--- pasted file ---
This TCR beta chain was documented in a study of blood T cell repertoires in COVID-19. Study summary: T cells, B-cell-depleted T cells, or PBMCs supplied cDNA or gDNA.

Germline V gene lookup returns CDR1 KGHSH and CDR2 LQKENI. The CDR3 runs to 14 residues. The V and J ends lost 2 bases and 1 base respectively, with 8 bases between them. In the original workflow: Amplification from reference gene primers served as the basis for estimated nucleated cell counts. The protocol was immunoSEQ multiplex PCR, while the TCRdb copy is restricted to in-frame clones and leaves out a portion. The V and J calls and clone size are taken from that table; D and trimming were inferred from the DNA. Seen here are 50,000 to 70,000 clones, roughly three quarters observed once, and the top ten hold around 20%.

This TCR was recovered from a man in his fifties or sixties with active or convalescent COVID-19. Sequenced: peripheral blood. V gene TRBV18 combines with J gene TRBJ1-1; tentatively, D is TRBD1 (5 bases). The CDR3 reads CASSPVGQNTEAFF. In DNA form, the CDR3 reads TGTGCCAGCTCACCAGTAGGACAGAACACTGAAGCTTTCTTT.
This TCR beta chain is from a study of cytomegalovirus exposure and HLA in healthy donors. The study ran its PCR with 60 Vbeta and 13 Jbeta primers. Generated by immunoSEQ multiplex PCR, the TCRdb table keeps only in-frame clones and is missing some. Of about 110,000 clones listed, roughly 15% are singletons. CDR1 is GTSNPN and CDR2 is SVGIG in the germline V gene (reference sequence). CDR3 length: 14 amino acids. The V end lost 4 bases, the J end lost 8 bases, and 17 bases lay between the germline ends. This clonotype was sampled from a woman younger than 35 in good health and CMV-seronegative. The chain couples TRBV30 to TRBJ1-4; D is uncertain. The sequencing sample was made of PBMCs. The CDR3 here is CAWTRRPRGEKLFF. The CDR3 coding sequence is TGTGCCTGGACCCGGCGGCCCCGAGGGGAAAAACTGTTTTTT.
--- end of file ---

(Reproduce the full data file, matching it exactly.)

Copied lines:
This TCR beta chain was documented in a study of blood T cell repertoires in COVID-19. Study summary: T cells, B-cell-depleted T cells, or PBMCs supplied cDNA or gDNA.

Germline V gene lookup returns CDR1 KGHSH and CDR2 LQKENI. The CDR3 runs to 14 residues. The V and J ends lost 2 bases and 1 base respectively, with 8 bases between them. In the original workflow: Amplification from reference gene primers served as the basis for estimated nucleated cell counts. The protocol was immunoSEQ multiplex PCR, while the TCRdb copy is restricted to in-frame clones and leaves out a portion. The V and J calls and clone size are taken from that table; D and trimming were inferred from the DNA. Seen here are 50,000 to 70,000 clones, roughly three quarters observed once, and the top ten hold around 20%.

This TCR was recovered from a man in his fifties or sixties with active or convalescent COVID-19. Sequenced: peripheral blood. V gene TRBV18 combines with J gene TRBJ1-1; tentatively, D is TRBD1 (5 bases). The CDR3 reads CASSPVGQNTEAFF. In DNA form, the CDR3 reads TGTGCCAGCTCACCAGTAGGACAGAACACTGAAGCTTTCTTT.
This TCR beta chain is from a study of cytomegalovirus exposure and HLA in healthy donors. The study ran its PCR with 60 Vbeta and 13 Jbeta primers. Generated by immunoSEQ multiplex PCR, the TCRdb table keeps only in-frame clones and is missing some. Of about 110,000 clones listed, roughly 15% are singletons. CDR1 is GTSNPN and CDR2 is SVGIG in the germline V gene (reference sequence). CDR3 length: 14 amino acids. The V end lost 4 bases, the J end lost 8 bases, and 17 bases lay between the germline ends. This clonotype was sampled from a woman younger than 35 in good health and CMV-seronegative. The chain couples TRBV30 to TRBJ1-4; D is uncertain. The sequencing sample was made of PBMCs. The CDR3 here is CAWTRRPRGEKLFF. The CDR3 coding sequence is TGTGCCTGGACCCGGCGGCCCCGAGGGGAAAAACTGTTTTTT.